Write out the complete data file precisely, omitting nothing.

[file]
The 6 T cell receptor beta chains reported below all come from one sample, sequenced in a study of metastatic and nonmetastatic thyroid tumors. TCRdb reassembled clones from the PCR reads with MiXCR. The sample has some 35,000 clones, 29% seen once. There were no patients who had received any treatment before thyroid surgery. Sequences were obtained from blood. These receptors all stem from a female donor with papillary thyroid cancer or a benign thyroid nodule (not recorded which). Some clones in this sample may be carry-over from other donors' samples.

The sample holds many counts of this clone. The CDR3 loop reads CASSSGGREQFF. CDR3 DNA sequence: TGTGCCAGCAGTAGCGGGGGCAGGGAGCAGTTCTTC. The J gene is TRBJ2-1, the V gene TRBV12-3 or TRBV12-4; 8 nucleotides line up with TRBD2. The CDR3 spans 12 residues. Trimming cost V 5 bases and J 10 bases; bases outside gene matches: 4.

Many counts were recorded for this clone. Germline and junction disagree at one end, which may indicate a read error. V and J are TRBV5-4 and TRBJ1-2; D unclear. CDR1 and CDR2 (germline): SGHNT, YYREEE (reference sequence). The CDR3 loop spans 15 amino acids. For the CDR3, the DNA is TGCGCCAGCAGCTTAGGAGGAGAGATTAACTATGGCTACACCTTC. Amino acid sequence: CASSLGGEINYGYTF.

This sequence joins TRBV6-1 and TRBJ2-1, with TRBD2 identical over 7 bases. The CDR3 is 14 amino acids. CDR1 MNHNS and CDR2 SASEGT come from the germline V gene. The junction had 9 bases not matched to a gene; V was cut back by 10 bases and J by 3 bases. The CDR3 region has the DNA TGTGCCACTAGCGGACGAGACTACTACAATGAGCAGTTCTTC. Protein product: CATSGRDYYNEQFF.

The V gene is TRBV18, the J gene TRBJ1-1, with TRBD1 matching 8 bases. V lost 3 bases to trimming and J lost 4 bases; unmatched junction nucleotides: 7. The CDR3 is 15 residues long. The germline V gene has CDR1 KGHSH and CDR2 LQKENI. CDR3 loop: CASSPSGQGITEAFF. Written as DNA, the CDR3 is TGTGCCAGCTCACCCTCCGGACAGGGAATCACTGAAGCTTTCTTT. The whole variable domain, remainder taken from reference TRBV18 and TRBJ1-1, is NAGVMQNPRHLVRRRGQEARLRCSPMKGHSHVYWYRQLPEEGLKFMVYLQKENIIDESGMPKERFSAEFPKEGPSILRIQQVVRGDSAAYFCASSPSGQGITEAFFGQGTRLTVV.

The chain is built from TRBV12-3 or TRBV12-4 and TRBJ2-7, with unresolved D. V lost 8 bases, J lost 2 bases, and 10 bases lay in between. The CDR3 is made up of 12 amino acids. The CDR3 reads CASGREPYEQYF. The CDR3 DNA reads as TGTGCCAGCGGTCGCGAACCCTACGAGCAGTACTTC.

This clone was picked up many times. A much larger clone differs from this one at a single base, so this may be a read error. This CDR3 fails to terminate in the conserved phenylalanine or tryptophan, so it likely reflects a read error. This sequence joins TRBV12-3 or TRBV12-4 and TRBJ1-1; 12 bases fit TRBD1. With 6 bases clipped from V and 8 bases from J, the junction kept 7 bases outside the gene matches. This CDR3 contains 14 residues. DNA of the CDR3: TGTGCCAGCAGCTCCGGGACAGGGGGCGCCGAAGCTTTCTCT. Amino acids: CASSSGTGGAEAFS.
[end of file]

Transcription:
The 6 T cell receptor beta chains reported below all come from one sample, sequenced in a study of metastatic and nonmetastatic thyroid tumors. TCRdb reassembled clones from the PCR reads with MiXCR. The sample has some 35,000 clones, 29% seen once. There were no patients who had received any treatment before thyroid surgery. Sequences were obtained from blood. These receptors all stem from a female donor with papillary thyroid cancer or a benign thyroid nodule (not recorded which). Some clones in this sample may be carry-over from other donors' samples.

The sample holds many counts of this clone. The CDR3 loop reads CASSSGGREQFF. CDR3 DNA sequence: TGTGCCAGCAGTAGCGGGGGCAGGGAGCAGTTCTTC. The J gene is TRBJ2-1, the V gene TRBV12-3 or TRBV12-4; 8 nucleotides line up with TRBD2. The CDR3 spans 12 residues. Trimming cost V 5 bases and J 10 bases; bases outside gene matches: 4.

Many counts were recorded for this clone. Germline and junction disagree at one end, which may indicate a read error. V and J are TRBV5-4 and TRBJ1-2; D unclear. CDR1 and CDR2 (germline): SGHNT, YYREEE (reference sequence). The CDR3 loop spans 15 amino acids. For the CDR3, the DNA is TGCGCCAGCAGCTTAGGAGGAGAGATTAACTATGGCTACACCTTC. Amino acid sequence: CASSLGGEINYGYTF.

This sequence joins TRBV6-1 and TRBJ2-1, with TRBD2 identical over 7 bases. The CDR3 is 14 amino acids. CDR1 MNHNS and CDR2 SASEGT come from the germline V gene. The junction had 9 bases not matched to a gene; V was cut back by 10 bases and J by 3 bases. The CDR3 region has the DNA TGTGCCACTAGCGGACGAGACTACTACAATGAGCAGTTCTTC. Protein product: CATSGRDYYNEQFF.

The V gene is TRBV18, the J gene TRBJ1-1, with TRBD1 matching 8 bases. V lost 3 bases to trimming and J lost 4 bases; unmatched junction nucleotides: 7. The CDR3 is 15 residues long. The germline V gene has CDR1 KGHSH and CDR2 LQKENI. CDR3 loop: CASSPSGQGITEAFF. Written as DNA, the CDR3 is TGTGCCAGCTCACCCTCCGGACAGGGAATCACTGAAGCTTTCTTT. The whole variable domain, remainder taken from reference TRBV18 and TRBJ1-1, is NAGVMQNPRHLVRRRGQEARLRCSPMKGHSHVYWYRQLPEEGLKFMVYLQKENIIDESGMPKERFSAEFPKEGPSILRIQQVVRGDSAAYFCASSPSGQGITEAFFGQGTRLTVV.

The chain is built from TRBV12-3 or TRBV12-4 and TRBJ2-7, with unresolved D. V lost 8 bases, J lost 2 bases, and 10 bases lay in between. The CDR3 is made up of 12 amino acids. The CDR3 reads CASGREPYEQYF. The CDR3 DNA reads as TGTGCCAGCGGTCGCGAACCCTACGAGCAGTACTTC.

This clone was picked up many times. A much larger clone differs from this one at a single base, so this may be a read error. This CDR3 fails to terminate in the conserved phenylalanine or tryptophan, so it likely reflects a read error. This sequence joins TRBV12-3 or TRBV12-4 and TRBJ1-1; 12 bases fit TRBD1. With 6 bases clipped from V and 8 bases from J, the junction kept 7 bases outside the gene matches. This CDR3 contains 14 residues. DNA of the CDR3: TGTGCCAGCAGCTCCGGGACAGGGGGCGCCGAAGCTTTCTCT. Amino acids: CASSSGTGGAEAFS.